Things change over time: we all get older, some wiser, and we hopefully learn from our mistakes. It was once believed that the Earth was flat. We all (well, the vast majority) now know that it’s round, but did you know that is not a perfect sphere? It never has been! The planet actually bulges around the equator by an extra 0.3% as a result of the fact that it rotates about its axis.
If you want the proof then here it is in numbers! The Earth’s diameter from North to South Pole is 7,900 miles (12,714 kilometres), while through the equator it is 7,926 miles (12,756 kilometres). While this variation is too tiny to be seen in pictures of Earth from space it could change in time with research from NASA’s Jet Propulsion Laboratory suggesting that melting glaciers are causing Earth’s waistline to spread.
Just as the Earth is becoming rotund its rotation is gradually slowing and the length of Earth’s day is increasing. According to NASA evidence, when Earth was formed 4.6 billion years ago, its day would have been roughly six hours long. By 620 million years ago, this had increased to 21.9 hours. Today, the average day – as we all know – is 24 hours long, but it is increasing by about 1.7 milliseconds every century.
While Earth’s own dynamics are changing, so too is the air transport sector that has made it a smaller place – literally, rather than physically, of course. The commercial airline business has exploded over the past 100 years. From its dawn at the start of 1914 when the first scheduled passenger airline service began in the US between St Petersburg and Tampa in Florida, it has generally followed an upward trajectory.
The initial St Petersburg-Tampa Airboat Line was a short-lived endeavour that only latest four months – perhaps a sign – but it ultimately paved the way for today’s massive industry. The 21-mile (34-kilometre) flight across the bay took 23 minutes. Just over a century later non-stop flights can now reach over 9,500 miles (15,350 kilometre), an over 18 hour journey.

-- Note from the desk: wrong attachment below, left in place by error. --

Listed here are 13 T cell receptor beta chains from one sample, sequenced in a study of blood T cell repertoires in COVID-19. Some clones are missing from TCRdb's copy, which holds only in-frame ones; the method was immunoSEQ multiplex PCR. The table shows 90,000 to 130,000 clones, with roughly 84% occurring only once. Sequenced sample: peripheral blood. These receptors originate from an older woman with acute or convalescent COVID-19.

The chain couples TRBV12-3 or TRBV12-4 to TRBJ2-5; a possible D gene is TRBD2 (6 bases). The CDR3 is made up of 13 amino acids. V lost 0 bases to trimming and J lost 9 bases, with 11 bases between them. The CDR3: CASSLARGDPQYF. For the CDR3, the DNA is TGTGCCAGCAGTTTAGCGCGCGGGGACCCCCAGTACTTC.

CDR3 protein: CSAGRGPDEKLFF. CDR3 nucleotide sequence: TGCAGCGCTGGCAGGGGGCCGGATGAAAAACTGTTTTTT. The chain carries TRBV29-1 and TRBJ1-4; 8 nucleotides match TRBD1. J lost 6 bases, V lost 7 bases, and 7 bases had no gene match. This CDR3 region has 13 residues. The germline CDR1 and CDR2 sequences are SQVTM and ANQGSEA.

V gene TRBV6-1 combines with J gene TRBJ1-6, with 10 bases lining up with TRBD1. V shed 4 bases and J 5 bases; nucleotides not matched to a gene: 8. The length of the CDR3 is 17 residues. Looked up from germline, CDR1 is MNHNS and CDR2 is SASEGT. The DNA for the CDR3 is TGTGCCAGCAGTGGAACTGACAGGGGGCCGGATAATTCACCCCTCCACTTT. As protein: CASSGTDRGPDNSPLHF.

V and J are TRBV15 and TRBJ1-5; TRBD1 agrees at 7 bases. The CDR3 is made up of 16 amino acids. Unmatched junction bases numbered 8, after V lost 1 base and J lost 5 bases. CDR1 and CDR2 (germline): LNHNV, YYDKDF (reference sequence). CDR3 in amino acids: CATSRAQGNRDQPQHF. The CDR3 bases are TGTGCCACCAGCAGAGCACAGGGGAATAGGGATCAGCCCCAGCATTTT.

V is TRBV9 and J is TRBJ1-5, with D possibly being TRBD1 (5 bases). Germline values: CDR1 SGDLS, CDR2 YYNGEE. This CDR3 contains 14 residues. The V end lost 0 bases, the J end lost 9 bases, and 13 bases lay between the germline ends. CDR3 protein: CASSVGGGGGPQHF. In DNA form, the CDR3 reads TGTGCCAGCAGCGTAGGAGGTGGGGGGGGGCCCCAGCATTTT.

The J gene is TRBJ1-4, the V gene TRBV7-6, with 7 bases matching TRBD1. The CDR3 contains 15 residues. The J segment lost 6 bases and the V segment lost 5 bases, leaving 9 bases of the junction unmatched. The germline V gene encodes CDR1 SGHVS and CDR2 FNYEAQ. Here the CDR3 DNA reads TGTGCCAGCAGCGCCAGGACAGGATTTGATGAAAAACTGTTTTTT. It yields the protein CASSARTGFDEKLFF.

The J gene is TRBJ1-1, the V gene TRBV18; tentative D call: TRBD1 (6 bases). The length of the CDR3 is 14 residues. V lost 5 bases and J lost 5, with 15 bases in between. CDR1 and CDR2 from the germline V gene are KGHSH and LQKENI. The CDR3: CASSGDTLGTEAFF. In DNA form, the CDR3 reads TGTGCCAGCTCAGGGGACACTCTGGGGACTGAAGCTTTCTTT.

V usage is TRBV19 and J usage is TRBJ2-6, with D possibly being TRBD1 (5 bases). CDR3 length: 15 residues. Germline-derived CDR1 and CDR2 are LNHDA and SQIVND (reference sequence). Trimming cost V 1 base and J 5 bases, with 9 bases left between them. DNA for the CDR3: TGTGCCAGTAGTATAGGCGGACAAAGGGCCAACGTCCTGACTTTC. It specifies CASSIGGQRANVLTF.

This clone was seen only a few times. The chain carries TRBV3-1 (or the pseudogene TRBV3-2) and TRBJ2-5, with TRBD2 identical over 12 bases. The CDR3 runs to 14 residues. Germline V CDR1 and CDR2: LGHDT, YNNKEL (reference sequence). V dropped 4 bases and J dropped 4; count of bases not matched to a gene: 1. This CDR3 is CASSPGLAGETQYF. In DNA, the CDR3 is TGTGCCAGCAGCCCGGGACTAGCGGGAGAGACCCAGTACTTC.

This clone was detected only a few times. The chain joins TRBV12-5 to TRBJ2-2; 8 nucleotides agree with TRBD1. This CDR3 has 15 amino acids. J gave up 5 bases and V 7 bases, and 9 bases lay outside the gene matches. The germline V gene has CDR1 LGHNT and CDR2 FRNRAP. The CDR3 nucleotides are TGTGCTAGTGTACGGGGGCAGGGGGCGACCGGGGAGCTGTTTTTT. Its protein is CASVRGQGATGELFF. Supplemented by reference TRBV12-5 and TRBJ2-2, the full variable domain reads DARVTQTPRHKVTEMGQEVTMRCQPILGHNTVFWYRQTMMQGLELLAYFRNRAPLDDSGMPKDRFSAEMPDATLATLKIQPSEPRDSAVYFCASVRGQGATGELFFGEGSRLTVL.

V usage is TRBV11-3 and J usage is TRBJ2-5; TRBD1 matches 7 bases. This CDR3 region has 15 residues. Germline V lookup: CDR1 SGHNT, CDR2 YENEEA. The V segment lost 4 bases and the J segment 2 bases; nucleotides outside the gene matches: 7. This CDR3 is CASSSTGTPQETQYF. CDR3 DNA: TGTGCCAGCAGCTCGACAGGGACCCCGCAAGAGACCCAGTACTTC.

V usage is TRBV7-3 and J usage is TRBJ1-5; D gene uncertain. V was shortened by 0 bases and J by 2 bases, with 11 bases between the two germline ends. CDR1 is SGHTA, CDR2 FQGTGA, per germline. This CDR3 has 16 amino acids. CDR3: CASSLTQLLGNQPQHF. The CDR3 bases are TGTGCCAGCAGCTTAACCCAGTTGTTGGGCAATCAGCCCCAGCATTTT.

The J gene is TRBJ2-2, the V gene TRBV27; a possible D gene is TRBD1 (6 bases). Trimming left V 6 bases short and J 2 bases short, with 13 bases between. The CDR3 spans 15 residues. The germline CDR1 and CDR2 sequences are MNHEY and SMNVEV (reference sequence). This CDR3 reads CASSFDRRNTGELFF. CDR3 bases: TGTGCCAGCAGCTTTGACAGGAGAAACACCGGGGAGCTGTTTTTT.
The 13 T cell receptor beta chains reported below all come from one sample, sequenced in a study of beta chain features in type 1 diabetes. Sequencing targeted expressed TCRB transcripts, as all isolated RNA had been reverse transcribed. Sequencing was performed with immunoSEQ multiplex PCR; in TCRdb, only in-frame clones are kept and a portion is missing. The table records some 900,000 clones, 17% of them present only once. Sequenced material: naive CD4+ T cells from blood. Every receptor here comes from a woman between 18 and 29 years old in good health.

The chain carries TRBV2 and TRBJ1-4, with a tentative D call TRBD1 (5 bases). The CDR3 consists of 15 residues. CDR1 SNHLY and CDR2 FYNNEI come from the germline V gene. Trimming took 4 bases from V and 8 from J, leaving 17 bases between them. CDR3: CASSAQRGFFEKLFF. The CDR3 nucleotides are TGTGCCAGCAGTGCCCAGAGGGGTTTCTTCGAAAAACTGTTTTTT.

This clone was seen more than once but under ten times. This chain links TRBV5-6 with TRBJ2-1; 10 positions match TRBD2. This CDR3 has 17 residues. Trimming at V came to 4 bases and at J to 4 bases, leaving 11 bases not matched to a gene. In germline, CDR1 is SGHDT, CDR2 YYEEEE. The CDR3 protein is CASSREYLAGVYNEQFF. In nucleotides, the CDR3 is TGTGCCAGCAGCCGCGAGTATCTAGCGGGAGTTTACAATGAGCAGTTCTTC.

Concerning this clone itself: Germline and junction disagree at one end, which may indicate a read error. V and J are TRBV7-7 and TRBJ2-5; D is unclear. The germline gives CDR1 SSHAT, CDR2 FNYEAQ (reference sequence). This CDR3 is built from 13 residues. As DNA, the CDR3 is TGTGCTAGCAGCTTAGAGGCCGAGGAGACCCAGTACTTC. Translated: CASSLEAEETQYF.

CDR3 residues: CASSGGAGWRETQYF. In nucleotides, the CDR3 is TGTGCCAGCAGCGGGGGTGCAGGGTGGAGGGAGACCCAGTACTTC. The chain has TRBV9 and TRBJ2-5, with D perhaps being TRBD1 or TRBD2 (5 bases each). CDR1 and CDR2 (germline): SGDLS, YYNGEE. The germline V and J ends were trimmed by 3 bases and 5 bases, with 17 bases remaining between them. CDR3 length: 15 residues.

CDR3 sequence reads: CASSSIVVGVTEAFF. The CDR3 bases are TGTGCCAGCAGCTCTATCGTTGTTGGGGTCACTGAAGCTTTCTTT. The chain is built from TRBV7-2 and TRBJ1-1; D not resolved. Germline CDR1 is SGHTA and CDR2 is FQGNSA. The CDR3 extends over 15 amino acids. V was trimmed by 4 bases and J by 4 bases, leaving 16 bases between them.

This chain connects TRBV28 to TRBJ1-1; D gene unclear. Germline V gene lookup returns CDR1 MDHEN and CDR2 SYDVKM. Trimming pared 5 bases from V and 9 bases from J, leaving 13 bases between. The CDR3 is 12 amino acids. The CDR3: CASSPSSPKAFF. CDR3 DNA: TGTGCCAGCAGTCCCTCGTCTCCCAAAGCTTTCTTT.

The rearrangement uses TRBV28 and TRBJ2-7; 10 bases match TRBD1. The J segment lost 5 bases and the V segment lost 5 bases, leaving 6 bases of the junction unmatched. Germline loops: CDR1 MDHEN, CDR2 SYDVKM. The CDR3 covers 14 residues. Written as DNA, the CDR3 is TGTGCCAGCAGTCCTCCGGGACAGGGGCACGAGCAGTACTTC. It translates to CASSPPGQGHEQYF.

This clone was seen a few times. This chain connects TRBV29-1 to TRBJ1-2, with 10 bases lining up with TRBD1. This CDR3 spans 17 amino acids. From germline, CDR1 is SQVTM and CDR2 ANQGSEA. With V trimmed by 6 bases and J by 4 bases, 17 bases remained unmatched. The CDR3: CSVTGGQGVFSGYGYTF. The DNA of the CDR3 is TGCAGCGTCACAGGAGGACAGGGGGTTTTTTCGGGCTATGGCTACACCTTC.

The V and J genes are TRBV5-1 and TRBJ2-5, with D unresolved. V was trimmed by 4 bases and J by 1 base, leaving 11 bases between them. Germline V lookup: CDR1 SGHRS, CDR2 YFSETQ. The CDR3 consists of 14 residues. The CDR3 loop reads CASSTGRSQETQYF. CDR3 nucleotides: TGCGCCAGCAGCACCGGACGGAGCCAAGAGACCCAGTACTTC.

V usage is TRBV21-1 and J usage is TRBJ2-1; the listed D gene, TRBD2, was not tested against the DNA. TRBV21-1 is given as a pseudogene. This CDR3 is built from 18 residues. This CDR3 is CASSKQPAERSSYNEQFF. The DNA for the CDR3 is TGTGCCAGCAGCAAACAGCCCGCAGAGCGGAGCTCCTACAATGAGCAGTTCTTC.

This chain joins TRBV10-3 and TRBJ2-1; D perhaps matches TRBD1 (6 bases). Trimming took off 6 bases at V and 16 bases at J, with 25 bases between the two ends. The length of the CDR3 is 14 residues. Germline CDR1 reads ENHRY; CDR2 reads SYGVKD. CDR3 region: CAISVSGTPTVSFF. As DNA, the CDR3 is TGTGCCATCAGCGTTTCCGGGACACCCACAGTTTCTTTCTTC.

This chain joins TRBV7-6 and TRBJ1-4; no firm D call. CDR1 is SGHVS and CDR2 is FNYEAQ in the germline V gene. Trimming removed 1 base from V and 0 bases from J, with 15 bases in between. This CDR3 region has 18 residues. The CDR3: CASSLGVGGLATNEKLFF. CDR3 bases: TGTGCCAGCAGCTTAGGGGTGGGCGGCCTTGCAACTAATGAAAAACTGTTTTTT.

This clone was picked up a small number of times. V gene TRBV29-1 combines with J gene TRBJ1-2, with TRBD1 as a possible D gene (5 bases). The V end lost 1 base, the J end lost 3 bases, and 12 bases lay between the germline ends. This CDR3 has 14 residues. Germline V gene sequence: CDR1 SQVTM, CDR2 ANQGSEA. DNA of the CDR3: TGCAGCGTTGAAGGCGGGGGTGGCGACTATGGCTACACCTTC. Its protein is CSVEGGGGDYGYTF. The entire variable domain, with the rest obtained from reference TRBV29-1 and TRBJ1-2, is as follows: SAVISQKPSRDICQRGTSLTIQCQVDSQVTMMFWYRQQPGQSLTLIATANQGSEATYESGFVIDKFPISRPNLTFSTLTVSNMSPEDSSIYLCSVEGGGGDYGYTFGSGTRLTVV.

As the industry has developed, the axis of the global aviation industry has been gradually moving east. The heart of aviation has for many decades focussed on the busy transatlantic flows, but we’ve seen a massive shift towards the Middle East of the past decades with the emergence of the big Gulf hub carriers, while the rise of India and the Asia-Pacific region will see the latter surpass both North America and Europe in terms of passenger traffic in the future.
The International Air Transport Association (IATA), the trade association of the world’s airlines, predicted long before COVID hit the world that China would displace the USA as the largest aviation market in the world, India would overtake the UK’s third position by 2024, and Indonesia would rise up the rankings to become the world’s fourth largest aviation market by 2030.
In the space of just one year much of that had already happened. The impact of the COVID-19 pandemic artificially influenced air travel data for 2020 and it seems has fast-forwarded the industry into a new reality. This was highlighted by the latest Chart of the Week offering from IATA Economics that indicated that the world’s global air transport axis has made a significant shift, one that IATA says has moved it close to the centre of gravity it had projected for 2039, based on its latest air passenger forecast.
The jump forward over 20 years will only be temporary. “This is mostly a symbolic coincidence,” acknowledges IATA, but it does highlight how the large emerging markets in Asia will become more and more prominent. This is already being evidenced by the rapid recovery and subsequent importance of the Chinese domestic air transport market. In 2019, China domestic represented 9.8% of total global RPKs. In 2020, this became 19.9%, reports IATA.
China though will lose its new status of the world’s largest aviation market in 2022, as the US regains its former position, but it will permanently take hold the crown again from around 2025.
The 2020 shift in the aviation centre of gravity “is likely to be partly reverted once aviation restart outside of China, and it will take many years to come back to such an eastern central point,” notes IATA. When that occurs, still likely to be around 2039, China, India, Indonesia, Japan and Thailand will all belong to the ten largest overall aviation markets globally as mature markets in Europe and North America slow down and become less central to global air transport.
For now, the centre for air transport will head back west in 2021, but its location in 2020 to the south of Iran, based on the weighting of the coordinates of all airports worldwide by the seats they each flew in the year, gives us a glimpse into the future. Right now, it may be temporary, but it is a clear sign of the normal that we will see 20 years into the future, albeit traffic levels will be much higher than those seen in 2019, the peak year for air travel.